2016 Congressional District Boundaries



House of Representatives Election Results


U.S. Election Atlas

Find on PolicyMap

  • Demographics
    • Elections
      • House of Representatives

Every ten years, states are apportioned a number of seats in the U. S. Congress based on the results of the decennial census, and they redraw congressional district boundaries to evenly distribute representation across the state. Every so often, though, those boundaries get redrawn in the intervening time. This just happened in three states: Florida, North Carolina, and Virginia.


North Carolina’s redistricting has made news, as it’s the result of a federal court case finding that the original districts, in place from 2013-2015, were illegally gerrymandered, discriminating on the basis of race or ethnicity. The state legislature drew new boundaries, which are currently in place, though the state is appealing the decision to the Supreme Court. There’s a separate ongoing case regarding state legislative districts

in North Carolina, and that’s still pending.

Florida’s redistricting occurred for similar reasons, though it was the result of state court cases, not federal court. The state legislature did not redraw districts, so the state court itself drew the new districts, and they’re currently in place.

Virginia’s redistricting follows a similar story. A federal court ruled that the districts violated the Voting Rights Act. The Supreme Court ordered the trial court to reconsider its ruling, and after further consideration, the trial court maintained that it was still a violation. The state legislature did not redraw the districts, so a new map was drawn up by the federal courts.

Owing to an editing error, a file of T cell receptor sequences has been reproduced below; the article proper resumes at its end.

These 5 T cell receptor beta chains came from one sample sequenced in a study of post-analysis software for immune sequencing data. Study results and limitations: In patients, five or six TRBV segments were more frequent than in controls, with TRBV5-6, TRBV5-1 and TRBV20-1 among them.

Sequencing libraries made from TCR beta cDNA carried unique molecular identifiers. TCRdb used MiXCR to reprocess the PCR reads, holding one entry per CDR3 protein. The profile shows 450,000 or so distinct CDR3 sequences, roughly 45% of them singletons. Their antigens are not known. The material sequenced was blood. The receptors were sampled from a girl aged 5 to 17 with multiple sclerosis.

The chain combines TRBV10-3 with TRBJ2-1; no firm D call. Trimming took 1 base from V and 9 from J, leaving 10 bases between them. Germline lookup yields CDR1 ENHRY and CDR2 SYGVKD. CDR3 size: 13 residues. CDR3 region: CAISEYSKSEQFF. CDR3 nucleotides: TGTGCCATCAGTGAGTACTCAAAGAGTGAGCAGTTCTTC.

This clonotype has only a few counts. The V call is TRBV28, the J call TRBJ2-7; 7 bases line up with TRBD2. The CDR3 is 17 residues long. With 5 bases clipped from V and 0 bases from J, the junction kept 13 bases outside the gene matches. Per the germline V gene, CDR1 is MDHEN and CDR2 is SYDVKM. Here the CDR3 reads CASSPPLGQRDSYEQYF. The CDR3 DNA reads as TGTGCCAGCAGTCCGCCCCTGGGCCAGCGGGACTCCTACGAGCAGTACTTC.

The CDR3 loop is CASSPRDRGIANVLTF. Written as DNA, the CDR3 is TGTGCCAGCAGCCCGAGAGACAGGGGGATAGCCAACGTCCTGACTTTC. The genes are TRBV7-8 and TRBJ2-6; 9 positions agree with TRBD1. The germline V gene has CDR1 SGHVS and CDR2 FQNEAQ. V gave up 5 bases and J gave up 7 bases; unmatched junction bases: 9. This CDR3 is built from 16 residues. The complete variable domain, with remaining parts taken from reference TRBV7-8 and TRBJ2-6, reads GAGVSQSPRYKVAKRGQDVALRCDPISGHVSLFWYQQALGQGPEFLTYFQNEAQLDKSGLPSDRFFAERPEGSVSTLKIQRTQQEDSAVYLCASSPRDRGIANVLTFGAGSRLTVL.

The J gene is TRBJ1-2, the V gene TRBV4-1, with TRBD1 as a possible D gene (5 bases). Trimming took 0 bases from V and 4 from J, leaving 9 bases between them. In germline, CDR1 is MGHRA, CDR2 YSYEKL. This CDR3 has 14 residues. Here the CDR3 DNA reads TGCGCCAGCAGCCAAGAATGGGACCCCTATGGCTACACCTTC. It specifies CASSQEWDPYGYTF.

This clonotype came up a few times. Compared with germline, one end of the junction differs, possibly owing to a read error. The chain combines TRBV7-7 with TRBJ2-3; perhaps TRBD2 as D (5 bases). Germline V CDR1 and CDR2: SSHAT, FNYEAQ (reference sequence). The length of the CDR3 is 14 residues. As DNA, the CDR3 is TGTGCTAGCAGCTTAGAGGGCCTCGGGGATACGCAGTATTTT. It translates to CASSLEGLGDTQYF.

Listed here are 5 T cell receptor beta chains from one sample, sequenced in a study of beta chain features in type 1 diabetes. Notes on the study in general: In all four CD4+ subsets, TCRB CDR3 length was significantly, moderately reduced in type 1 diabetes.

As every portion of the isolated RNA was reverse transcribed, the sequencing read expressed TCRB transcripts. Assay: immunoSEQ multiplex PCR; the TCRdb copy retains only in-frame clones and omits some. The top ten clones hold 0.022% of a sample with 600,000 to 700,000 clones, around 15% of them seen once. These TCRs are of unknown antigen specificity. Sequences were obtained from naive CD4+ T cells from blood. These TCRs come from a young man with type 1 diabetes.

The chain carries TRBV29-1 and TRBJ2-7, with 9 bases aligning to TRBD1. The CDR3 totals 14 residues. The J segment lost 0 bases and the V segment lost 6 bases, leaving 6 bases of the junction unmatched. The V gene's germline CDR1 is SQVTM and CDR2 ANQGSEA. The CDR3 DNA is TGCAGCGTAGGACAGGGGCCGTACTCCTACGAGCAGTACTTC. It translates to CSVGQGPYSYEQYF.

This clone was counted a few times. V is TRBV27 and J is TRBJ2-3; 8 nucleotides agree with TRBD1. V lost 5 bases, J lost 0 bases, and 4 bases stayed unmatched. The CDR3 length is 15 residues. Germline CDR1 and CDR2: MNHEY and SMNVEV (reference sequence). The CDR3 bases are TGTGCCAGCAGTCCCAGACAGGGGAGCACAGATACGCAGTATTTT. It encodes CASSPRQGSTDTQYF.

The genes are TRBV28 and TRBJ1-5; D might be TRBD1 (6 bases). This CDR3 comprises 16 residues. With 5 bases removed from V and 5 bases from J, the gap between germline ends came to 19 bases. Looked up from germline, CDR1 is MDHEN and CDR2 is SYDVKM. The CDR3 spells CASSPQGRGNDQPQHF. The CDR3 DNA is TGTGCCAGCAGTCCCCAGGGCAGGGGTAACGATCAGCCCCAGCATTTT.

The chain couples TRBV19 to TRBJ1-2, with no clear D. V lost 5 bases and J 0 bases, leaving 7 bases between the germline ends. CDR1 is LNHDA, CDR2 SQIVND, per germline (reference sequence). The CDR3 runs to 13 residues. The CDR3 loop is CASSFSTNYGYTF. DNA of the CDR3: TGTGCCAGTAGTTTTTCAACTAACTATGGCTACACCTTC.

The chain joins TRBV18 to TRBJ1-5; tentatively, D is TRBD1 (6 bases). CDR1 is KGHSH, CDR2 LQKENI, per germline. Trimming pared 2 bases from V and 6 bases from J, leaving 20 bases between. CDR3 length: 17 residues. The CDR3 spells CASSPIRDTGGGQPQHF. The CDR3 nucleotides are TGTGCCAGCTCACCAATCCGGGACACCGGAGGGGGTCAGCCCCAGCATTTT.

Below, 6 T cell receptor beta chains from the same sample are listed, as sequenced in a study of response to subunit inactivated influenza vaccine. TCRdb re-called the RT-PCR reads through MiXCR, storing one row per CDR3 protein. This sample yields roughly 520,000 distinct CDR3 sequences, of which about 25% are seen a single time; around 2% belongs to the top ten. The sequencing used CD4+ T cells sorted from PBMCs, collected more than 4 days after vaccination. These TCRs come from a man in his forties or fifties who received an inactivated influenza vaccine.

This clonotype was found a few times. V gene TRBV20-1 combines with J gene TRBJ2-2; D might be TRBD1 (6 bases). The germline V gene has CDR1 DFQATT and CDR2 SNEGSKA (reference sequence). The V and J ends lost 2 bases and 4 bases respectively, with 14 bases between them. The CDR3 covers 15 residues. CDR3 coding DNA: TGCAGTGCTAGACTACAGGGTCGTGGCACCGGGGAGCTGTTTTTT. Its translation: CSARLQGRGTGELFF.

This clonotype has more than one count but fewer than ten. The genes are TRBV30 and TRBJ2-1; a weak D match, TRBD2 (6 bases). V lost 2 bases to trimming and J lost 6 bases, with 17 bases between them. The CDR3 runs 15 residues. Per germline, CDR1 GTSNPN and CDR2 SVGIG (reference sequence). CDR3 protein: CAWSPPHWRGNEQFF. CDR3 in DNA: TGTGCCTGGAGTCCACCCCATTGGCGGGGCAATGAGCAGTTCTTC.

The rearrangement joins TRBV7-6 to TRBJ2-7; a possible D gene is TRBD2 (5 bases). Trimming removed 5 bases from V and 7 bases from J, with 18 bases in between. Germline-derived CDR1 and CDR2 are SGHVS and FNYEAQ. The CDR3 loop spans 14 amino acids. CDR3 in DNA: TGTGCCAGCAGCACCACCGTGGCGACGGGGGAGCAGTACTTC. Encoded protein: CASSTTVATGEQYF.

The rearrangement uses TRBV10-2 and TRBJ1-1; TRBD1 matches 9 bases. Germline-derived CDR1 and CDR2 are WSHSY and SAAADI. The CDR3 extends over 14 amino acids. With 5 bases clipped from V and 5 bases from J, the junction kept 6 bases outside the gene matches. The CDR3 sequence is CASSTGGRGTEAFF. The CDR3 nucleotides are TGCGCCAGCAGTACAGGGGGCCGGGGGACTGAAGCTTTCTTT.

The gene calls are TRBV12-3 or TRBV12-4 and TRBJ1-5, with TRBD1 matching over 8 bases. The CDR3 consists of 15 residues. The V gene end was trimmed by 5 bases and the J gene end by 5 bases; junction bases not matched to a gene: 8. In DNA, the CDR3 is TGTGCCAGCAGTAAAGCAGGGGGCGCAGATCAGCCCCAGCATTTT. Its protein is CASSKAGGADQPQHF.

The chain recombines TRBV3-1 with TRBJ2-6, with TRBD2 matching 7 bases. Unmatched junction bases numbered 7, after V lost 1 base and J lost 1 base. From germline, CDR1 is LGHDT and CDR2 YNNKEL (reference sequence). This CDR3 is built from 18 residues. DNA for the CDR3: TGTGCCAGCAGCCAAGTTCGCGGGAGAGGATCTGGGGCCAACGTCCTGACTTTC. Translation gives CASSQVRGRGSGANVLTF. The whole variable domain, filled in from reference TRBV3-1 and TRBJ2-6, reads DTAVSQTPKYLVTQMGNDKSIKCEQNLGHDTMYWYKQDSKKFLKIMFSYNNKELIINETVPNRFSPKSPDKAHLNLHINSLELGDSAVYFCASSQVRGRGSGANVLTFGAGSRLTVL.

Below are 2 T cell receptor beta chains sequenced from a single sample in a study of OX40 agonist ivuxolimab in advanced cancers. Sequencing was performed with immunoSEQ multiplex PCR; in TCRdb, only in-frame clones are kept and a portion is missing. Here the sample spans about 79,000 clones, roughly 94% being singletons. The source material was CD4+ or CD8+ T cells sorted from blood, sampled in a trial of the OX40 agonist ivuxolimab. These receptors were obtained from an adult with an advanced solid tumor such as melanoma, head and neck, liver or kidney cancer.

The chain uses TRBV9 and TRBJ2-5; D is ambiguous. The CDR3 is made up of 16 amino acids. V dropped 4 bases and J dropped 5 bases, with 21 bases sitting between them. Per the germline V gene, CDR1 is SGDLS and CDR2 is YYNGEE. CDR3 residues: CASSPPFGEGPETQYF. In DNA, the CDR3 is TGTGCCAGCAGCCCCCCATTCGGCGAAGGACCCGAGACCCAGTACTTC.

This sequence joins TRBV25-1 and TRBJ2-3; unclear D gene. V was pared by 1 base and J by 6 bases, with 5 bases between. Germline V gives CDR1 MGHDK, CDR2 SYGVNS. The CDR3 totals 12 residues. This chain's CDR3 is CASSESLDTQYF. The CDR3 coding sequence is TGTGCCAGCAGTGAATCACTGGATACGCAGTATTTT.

So what does this have to do with data?

The new boundaries are on PolicyMap, so you can see them in the Location bar and in map boundaries. But data for the new boundaries is a little problematic. The Census’s American Community Survey (ACS) releases data at the congressional district level, which we have available. However, the latest data, representing 2011-2015, are based on the previous boundaries. Next year’s update in December will account for the new districts, but in the meantime, we’re left with boundaries that don’t yet have correct data.

If you go to the Maps page and go to a congressional district from the location bar, it will take you to the latest version of the district.

However, all ACS data appears at the old boundaries. In the map below, you can see the orange outline of North Carolina’s newly redrawn 8th district not matching the congressional district data shown underneath:

Keep in mind, if you’re not looking at Florida, North Carolina, or Virginia, these changes to congressional districts don’t affect you (as far as data goes).

If you look at our election results data, the boundaries match the year of the data. If you look at the latest data for the 2016 election, it will be mapped to the new boundaries. If you look at data for the 2012 and 2014 elections, the boundaries for those elections will show. And if you look at the older data for the 2004-2010 elections, the boundaries drawn from the 2000 Census will show.


When you make a Community Profile or Rental Housing report on PolicyMap, the report uses ACS data for congressional districts. For districts that have changed, however, the reports will now aggregate data from smaller geographies like tracts or block groups. It will be far more accurate, since the districts cover very different areas then they used to, but less precise, since tracts and block groups don’t nest perfectly within congressional districts.

Keep in mind that in December 2017, when the new ACS data is released at the new boundaries, all district reports on PolicyMap will be made using district-level data.